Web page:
Does climate change impact women more than men? Who profits more from digitalization? The sociologist Professor Martina Padmanabhan and the Development Economist Professor Michael Grimm have founded a European network of excellence on Feminist Political Ecology that carefully examines gender relations in the responses to environmental challenges.
In a nutshell:
- Feminist Political Ecology (FPE) is a specification of Political Ecology, which is interested in power relations, in environmental and social processes, says Professor Padmanabhan. FPE sees gender as a critical concept shaping resource access and control, interacting with class, caste, race, culture and ethnicity.
- Climate change impacts women more than men, says Professor Grimm. “Men and women have different access to resources to land titles, to technology, they also have a different ability, capacity to respond to a shock that comes from the outside and that’s exactly what climate change is.”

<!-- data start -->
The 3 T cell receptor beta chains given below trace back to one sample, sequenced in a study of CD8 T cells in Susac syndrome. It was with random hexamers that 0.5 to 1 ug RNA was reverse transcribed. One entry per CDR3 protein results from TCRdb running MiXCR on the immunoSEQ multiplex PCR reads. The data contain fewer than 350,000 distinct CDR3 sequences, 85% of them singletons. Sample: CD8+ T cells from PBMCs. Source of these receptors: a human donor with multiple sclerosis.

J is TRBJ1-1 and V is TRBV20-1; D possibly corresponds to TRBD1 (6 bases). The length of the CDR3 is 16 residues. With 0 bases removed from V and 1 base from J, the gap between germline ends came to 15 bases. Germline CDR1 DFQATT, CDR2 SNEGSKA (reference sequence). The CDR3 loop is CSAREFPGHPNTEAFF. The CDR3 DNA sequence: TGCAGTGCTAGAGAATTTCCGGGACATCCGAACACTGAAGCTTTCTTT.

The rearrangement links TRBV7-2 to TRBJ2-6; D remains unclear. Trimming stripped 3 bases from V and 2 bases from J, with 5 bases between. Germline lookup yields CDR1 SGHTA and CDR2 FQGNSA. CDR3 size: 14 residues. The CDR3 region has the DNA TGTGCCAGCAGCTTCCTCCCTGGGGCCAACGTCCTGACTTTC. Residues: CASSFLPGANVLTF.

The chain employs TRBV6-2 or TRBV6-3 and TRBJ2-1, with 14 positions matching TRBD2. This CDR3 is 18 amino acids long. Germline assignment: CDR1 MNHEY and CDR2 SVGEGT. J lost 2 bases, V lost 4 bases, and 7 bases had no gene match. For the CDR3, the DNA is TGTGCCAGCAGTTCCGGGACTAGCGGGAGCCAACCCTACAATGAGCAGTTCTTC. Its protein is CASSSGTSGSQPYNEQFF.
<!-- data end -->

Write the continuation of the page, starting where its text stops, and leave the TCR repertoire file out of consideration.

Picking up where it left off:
- Gender is not the only dimension that decides who profits from digitalization. “We need to differentiate a bit more beyond gender relations – class, race, ethnicity plays into how men and women or people have access to digital services and also how these services are shaped”, says Professor Padmanabhan.
- Men and women have different environmental concerns. “Men would be more oriented towards making profit, and women more oriented towards ensuring that there’s good and safe nutrition at home”, says Professor Grimm.
About the project WEGO and the Passau researchers
The Passau sociologist Professor Martina Padmanabhan and the Passau Development Economist Professor Michael Grimm initiate a network that brings together some of the most prominent internationally known feminist political ecologists. Universities in Germany, the UK, the Netherlands, Sweden and Italy participate at the WEGO-network – WEGO standing for ‘Wellbeing, Ecoology, Gender and cOmmunity’.
The researchers investigate, how gender is reproduced in and through practices, policies and actions associated with our changing environment. The project has received funding from the European Union’s Horizon 2020 research and innovation programme under the Marie Skłodowska-Curie grant agreement No 764908.